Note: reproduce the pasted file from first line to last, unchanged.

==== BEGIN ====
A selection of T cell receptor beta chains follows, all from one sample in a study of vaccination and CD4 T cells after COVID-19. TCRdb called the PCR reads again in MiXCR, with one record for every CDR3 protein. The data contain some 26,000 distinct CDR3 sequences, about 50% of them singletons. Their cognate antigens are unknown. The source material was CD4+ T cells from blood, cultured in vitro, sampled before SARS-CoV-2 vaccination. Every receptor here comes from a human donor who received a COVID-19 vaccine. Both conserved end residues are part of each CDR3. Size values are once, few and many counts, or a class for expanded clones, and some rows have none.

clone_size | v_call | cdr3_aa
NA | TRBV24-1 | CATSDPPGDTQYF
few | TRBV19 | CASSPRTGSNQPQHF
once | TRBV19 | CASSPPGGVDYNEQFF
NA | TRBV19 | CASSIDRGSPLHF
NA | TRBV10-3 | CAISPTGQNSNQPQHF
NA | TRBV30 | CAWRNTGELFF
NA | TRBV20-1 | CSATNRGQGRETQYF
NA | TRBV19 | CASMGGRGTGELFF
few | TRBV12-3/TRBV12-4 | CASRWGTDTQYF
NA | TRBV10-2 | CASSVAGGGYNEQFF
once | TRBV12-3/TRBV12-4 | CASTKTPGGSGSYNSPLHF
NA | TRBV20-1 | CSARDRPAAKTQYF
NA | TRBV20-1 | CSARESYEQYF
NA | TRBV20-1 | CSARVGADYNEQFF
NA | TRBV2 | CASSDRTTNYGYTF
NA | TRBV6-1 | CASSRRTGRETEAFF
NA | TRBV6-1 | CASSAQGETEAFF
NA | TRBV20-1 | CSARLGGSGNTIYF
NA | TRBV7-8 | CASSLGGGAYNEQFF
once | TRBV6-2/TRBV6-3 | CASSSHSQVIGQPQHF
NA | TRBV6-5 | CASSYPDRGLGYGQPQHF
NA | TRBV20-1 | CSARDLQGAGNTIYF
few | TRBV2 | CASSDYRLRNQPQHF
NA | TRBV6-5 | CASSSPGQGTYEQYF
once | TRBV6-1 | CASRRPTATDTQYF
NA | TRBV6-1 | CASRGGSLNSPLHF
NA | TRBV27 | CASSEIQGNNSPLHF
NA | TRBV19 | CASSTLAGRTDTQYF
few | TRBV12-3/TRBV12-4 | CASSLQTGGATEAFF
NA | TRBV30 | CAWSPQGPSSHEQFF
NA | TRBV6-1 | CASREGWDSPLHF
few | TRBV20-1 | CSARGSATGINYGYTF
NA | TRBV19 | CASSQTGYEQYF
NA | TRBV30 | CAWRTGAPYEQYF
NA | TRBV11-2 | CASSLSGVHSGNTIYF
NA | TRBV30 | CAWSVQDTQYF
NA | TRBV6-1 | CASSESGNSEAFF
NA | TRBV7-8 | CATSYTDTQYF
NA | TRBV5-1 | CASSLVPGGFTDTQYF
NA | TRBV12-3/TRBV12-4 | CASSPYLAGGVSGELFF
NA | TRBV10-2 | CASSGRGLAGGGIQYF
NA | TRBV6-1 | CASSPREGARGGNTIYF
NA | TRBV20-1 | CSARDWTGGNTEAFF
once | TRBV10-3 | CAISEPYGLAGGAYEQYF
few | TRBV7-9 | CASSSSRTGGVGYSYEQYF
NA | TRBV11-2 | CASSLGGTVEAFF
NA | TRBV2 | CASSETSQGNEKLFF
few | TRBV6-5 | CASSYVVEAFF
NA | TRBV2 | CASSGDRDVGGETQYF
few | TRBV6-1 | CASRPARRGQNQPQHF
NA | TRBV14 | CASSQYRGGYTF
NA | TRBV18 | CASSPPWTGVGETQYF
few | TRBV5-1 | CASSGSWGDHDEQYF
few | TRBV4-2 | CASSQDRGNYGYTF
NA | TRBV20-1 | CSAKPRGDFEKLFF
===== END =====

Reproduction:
A selection of T cell receptor beta chains follows, all from one sample in a study of vaccination and CD4 T cells after COVID-19. TCRdb called the PCR reads again in MiXCR, with one record for every CDR3 protein. The data contain some 26,000 distinct CDR3 sequences, about 50% of them singletons. Their cognate antigens are unknown. The source material was CD4+ T cells from blood, cultured in vitro, sampled before SARS-CoV-2 vaccination. Every receptor here comes from a human donor who received a COVID-19 vaccine. Both conserved end residues are part of each CDR3. Size values are once, few and many counts, or a class for expanded clones, and some rows have none.

clone_size | v_call | cdr3_aa
NA | TRBV24-1 | CATSDPPGDTQYF
few | TRBV19 | CASSPRTGSNQPQHF
once | TRBV19 | CASSPPGGVDYNEQFF
NA | TRBV19 | CASSIDRGSPLHF
NA | TRBV10-3 | CAISPTGQNSNQPQHF
NA | TRBV30 | CAWRNTGELFF
NA | TRBV20-1 | CSATNRGQGRETQYF
NA | TRBV19 | CASMGGRGTGELFF
few | TRBV12-3/TRBV12-4 | CASRWGTDTQYF
NA | TRBV10-2 | CASSVAGGGYNEQFF
once | TRBV12-3/TRBV12-4 | CASTKTPGGSGSYNSPLHF
NA | TRBV20-1 | CSARDRPAAKTQYF
NA | TRBV20-1 | CSARESYEQYF
NA | TRBV20-1 | CSARVGADYNEQFF
NA | TRBV2 | CASSDRTTNYGYTF
NA | TRBV6-1 | CASSRRTGRETEAFF
NA | TRBV6-1 | CASSAQGETEAFF
NA | TRBV20-1 | CSARLGGSGNTIYF
NA | TRBV7-8 | CASSLGGGAYNEQFF
once | TRBV6-2/TRBV6-3 | CASSSHSQVIGQPQHF
NA | TRBV6-5 | CASSYPDRGLGYGQPQHF
NA | TRBV20-1 | CSARDLQGAGNTIYF
few | TRBV2 | CASSDYRLRNQPQHF
NA | TRBV6-5 | CASSSPGQGTYEQYF
once | TRBV6-1 | CASRRPTATDTQYF
NA | TRBV6-1 | CASRGGSLNSPLHF
NA | TRBV27 | CASSEIQGNNSPLHF
NA | TRBV19 | CASSTLAGRTDTQYF
few | TRBV12-3/TRBV12-4 | CASSLQTGGATEAFF
NA | TRBV30 | CAWSPQGPSSHEQFF
NA | TRBV6-1 | CASREGWDSPLHF
few | TRBV20-1 | CSARGSATGINYGYTF
NA | TRBV19 | CASSQTGYEQYF
NA | TRBV30 | CAWRTGAPYEQYF
NA | TRBV11-2 | CASSLSGVHSGNTIYF
NA | TRBV30 | CAWSVQDTQYF
NA | TRBV6-1 | CASSESGNSEAFF
NA | TRBV7-8 | CATSYTDTQYF
NA | TRBV5-1 | CASSLVPGGFTDTQYF
NA | TRBV12-3/TRBV12-4 | CASSPYLAGGVSGELFF
NA | TRBV10-2 | CASSGRGLAGGGIQYF
NA | TRBV6-1 | CASSPREGARGGNTIYF
NA | TRBV20-1 | CSARDWTGGNTEAFF
once | TRBV10-3 | CAISEPYGLAGGAYEQYF
few | TRBV7-9 | CASSSSRTGGVGYSYEQYF
NA | TRBV11-2 | CASSLGGTVEAFF
NA | TRBV2 | CASSETSQGNEKLFF
few | TRBV6-5 | CASSYVVEAFF
NA | TRBV2 | CASSGDRDVGGETQYF
few | TRBV6-1 | CASRPARRGQNQPQHF
NA | TRBV14 | CASSQYRGGYTF
NA | TRBV18 | CASSPPWTGVGETQYF
few | TRBV5-1 | CASSGSWGDHDEQYF
few | TRBV4-2 | CASSQDRGNYGYTF
NA | TRBV20-1 | CSAKPRGDFEKLFF